AMC has unveiled plans for a large new share sale, the cinema chain’s latest move to cash in on the “meme stock” trading fervour that has sent its market value surging 600 per cent in the past month.
The announcement comes a day after AMC’s promise to provide free popcorn to its investors, and two days after the company raised $230.5m by selling 8.5m new shares to the hedge fund Mudrick Capital Management.
The latest announcement said AMC may sell up to 11.55m shares of common stock, with proceeds going towards general corporate purposes such as refinancing its debt or buying new theatres.
The company cautioned, however, that the “recent volatility and our current market prices reflect market and trading dynamics unrelated to our underlying business, or macro or industry fundamentals”.
News of the free popcorn for shareholders — an effort by the company to engage more closely with day traders — sent the shares up 95 per cent on Wednesday in heavy volume.
“Under the circumstances, we caution you against investing in our class A common stock unless you are prepared to incur the risk of losing all or a substantial portion of your investment,” AMC’s Thursday filing with the US Securities and Exchange Commission said.
Last summer, car rental company Hertz, another stock that individual investors sent surging, abandoned its plans for a $500m share sale after facing scrutiny from US securities regulators. The group had warned investors that the group’s equity value was likely nil as it was in bankruptcy proceedings at the time.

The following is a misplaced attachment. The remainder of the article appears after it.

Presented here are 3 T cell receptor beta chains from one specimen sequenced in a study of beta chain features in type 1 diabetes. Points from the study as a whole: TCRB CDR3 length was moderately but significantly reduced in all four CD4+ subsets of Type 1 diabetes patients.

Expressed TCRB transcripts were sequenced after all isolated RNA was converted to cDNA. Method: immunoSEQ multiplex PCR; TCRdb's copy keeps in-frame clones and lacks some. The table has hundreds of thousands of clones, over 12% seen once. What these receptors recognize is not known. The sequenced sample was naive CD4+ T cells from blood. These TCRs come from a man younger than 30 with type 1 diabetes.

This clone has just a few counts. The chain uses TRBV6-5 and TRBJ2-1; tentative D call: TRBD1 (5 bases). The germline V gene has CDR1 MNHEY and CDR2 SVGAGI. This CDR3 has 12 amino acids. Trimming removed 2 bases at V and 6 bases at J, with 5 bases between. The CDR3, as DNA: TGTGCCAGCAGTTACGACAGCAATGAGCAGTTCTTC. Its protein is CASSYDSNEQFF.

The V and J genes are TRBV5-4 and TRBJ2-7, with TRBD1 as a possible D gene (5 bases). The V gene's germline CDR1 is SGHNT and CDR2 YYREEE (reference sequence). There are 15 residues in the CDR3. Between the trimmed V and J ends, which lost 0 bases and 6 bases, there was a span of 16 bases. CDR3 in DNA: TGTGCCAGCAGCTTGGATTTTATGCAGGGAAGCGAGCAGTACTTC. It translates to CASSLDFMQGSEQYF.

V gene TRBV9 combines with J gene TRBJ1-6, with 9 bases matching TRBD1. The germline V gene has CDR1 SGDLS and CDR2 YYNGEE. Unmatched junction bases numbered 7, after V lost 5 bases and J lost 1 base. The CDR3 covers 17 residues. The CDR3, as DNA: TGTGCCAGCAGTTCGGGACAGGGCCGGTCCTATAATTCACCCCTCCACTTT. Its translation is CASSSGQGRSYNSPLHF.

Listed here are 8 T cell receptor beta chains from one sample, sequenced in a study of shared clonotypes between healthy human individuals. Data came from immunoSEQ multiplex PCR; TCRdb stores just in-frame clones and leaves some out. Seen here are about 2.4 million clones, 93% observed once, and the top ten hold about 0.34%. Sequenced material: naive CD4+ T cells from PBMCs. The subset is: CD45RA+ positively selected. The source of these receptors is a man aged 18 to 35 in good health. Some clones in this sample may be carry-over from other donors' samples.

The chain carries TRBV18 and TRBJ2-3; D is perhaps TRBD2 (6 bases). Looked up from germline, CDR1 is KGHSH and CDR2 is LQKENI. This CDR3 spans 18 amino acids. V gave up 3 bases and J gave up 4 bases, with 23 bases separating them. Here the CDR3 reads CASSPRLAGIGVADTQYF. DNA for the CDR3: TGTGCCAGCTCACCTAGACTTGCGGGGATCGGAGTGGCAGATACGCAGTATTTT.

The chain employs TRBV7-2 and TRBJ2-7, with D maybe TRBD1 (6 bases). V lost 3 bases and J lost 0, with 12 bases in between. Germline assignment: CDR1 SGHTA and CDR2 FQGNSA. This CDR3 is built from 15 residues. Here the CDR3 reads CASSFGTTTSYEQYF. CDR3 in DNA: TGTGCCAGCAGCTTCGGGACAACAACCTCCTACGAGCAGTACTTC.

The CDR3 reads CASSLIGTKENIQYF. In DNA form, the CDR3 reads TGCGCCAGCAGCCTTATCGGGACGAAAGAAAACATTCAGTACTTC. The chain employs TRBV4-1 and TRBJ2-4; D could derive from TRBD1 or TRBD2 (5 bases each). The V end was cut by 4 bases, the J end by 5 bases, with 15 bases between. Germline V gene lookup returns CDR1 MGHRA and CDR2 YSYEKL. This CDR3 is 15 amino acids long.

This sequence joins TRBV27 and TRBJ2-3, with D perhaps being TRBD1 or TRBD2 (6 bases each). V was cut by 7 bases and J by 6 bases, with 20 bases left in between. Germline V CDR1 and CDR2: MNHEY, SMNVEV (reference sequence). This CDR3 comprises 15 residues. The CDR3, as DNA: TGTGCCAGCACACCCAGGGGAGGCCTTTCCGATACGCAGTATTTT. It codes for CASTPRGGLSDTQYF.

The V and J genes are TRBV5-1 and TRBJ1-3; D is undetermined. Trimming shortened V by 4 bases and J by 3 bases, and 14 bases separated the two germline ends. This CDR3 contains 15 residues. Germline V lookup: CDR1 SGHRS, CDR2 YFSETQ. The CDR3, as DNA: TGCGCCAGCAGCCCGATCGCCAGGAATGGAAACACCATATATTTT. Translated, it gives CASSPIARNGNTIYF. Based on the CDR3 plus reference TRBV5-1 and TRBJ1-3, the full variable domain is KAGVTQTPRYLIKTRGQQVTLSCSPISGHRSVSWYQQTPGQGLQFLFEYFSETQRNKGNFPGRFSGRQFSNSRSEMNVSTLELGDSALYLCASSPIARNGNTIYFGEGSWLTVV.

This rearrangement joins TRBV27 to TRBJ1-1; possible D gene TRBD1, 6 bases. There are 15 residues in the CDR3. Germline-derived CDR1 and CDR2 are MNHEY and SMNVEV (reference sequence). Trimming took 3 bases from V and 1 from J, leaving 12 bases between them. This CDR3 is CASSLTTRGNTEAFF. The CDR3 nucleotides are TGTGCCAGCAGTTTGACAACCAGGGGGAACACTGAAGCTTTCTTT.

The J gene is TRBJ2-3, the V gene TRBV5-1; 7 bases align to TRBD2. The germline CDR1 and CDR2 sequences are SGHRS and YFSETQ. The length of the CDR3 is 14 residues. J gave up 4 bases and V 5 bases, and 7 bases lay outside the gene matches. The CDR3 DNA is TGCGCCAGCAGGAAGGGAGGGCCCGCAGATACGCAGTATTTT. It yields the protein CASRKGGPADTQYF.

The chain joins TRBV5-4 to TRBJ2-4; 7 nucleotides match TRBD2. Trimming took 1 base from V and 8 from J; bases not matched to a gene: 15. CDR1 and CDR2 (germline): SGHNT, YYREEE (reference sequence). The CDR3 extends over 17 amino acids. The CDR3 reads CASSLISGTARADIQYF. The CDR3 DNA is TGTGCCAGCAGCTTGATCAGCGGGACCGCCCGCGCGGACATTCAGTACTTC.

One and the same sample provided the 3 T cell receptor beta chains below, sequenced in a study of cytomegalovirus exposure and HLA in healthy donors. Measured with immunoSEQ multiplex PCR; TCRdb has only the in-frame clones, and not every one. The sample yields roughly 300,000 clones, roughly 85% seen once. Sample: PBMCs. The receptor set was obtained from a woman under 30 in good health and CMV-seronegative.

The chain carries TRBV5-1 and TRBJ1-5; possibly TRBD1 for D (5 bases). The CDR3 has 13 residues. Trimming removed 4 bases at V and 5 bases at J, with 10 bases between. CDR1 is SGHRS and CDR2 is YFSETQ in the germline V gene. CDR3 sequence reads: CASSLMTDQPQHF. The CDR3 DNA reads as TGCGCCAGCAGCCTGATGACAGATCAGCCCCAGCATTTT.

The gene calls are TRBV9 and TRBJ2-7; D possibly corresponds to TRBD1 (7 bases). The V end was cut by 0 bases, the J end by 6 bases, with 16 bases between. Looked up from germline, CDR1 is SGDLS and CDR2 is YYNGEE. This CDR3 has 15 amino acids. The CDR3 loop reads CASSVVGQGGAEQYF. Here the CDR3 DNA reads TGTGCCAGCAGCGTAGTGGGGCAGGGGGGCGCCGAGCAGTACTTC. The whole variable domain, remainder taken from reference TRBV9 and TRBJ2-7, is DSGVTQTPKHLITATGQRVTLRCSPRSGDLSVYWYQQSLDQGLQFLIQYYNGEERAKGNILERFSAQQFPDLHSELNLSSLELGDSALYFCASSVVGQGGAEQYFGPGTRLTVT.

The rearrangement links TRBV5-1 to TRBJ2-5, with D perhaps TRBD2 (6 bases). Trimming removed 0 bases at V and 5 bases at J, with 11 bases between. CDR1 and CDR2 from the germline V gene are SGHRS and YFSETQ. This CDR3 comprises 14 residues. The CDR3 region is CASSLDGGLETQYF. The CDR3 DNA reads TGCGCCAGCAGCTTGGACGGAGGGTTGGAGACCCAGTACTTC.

AMC has sought to use a flood of buying by individual investors to shore up finances that were severely strained by the coronavirus crisis, which shut cinemas around the world.
News of the new fundraising plan caused AMC shares to fall as much as 20 per cent in pre-market trading before rebounding. Shortly before the opening bell they were down about 8 per cent.
At Wednesday’s close, AMC’s market value was $31bn, up from $4bn at the same time last month.
Meme stocks, favourites of retail investors who swap stock tips on social media, captivated Wall Street in the first two months of 2021. After a period in which volumes in these shares appeared to be easing, the frenzy has picked up again in recent weeks.
Technology group BlackBerry closed up 32 per cent cent on Wednesday and rose a further 13 per cent in pre-market dealings in New York. The retailer Bed Bath & Beyond, which closed up 62 per cent in the previous session, pulled back around 11 per cent shortly before the opening bell.